CANBERRA, Australia -- Australia has begun pumping carbon dioxide underground to reduce greenhouse gas emissions, using a technology that locks dangerous gases deep in the Earth.
Geosequestration has the potential to significantly reduce greenhouse gas emissions from the burning of fossil fuels.
Officials opened a plant in southern Victoria state on Wednesday that they said would capture and compress 110,231 tons of carbon dioxide from industry emissions and then inject it 6,500 feet underground into a depleted natural gas reservoir.
The research and demonstration project has been developed with federal and state government support.
Australia is one of only a handful of places that uses the technology, known as geosequestration, and environmentalists immediately criticized the project as a token gesture that distracts from the bigger goal of getting industry to slash emissions.
The minority Greens political party said the project would achieve little and should be abandoned in favor of plans that would achieve much bigger emission cuts. The project "is government-funded PR for the coal sector and would be a perfect place to start for a government looking to find budget cuts," Green Party Sen. Christine Milne said.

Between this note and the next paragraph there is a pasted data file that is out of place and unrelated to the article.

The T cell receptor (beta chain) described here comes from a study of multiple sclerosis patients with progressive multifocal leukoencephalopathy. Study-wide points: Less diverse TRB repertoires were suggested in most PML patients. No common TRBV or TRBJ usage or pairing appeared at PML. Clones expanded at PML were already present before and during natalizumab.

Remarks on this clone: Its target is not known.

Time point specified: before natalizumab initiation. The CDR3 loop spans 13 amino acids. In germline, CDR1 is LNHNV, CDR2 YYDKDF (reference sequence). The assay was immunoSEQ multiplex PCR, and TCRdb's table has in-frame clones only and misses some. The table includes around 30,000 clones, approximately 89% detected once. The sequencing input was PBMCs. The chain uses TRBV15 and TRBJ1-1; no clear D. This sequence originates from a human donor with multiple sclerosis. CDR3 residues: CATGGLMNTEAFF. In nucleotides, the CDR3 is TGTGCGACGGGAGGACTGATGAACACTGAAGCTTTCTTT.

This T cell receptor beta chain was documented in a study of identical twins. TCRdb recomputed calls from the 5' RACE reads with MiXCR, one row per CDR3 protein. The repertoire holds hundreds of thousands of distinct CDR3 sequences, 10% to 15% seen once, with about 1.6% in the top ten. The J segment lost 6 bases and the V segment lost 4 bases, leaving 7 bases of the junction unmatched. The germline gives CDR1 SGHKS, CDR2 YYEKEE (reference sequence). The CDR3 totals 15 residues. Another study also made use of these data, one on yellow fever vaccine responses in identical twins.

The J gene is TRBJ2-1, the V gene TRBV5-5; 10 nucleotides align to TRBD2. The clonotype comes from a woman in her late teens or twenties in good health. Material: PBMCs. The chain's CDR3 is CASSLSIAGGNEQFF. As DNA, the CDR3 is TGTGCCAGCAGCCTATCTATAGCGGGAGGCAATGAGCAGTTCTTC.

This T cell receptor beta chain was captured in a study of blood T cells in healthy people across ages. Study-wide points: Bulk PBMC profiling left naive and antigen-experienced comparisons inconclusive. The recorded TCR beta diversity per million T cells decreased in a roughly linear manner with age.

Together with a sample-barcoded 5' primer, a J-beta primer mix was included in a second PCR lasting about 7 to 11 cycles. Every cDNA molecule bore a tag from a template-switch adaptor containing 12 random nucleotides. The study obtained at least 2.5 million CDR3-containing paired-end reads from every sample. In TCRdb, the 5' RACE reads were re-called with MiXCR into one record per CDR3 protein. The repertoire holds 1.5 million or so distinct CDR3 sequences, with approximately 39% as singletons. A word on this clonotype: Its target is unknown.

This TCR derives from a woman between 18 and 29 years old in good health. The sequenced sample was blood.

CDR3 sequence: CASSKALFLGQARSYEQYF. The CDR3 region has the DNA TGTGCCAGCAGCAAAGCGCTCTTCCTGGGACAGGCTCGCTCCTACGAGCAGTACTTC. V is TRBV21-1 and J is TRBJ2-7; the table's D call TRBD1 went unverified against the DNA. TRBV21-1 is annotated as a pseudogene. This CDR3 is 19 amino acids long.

Officials said scientists at the site would monitor the reservoir to measure gas leaks and other factors, with the ultimate aim of demonstrating that geosequestration is a safe, viable way to combat global warming on a large scale.
"The project has a very important role in demonstrating the technical and environmental feasibility of geosequestration to Australia and the world and preparing the way for its widespread application," Peter Cook, the project's chief executive, said in a statement.
The technology is similar to that used at about 144 sites in the United States, where carbon dioxide is injected underground to help recover oil reserves.
Since 1996, 1.1 million tons of carbon dioxide a year have been injected under the Sleiper oil field in the North Sea and about the same amount under Algeria's In Salah gas fields in the past two years.
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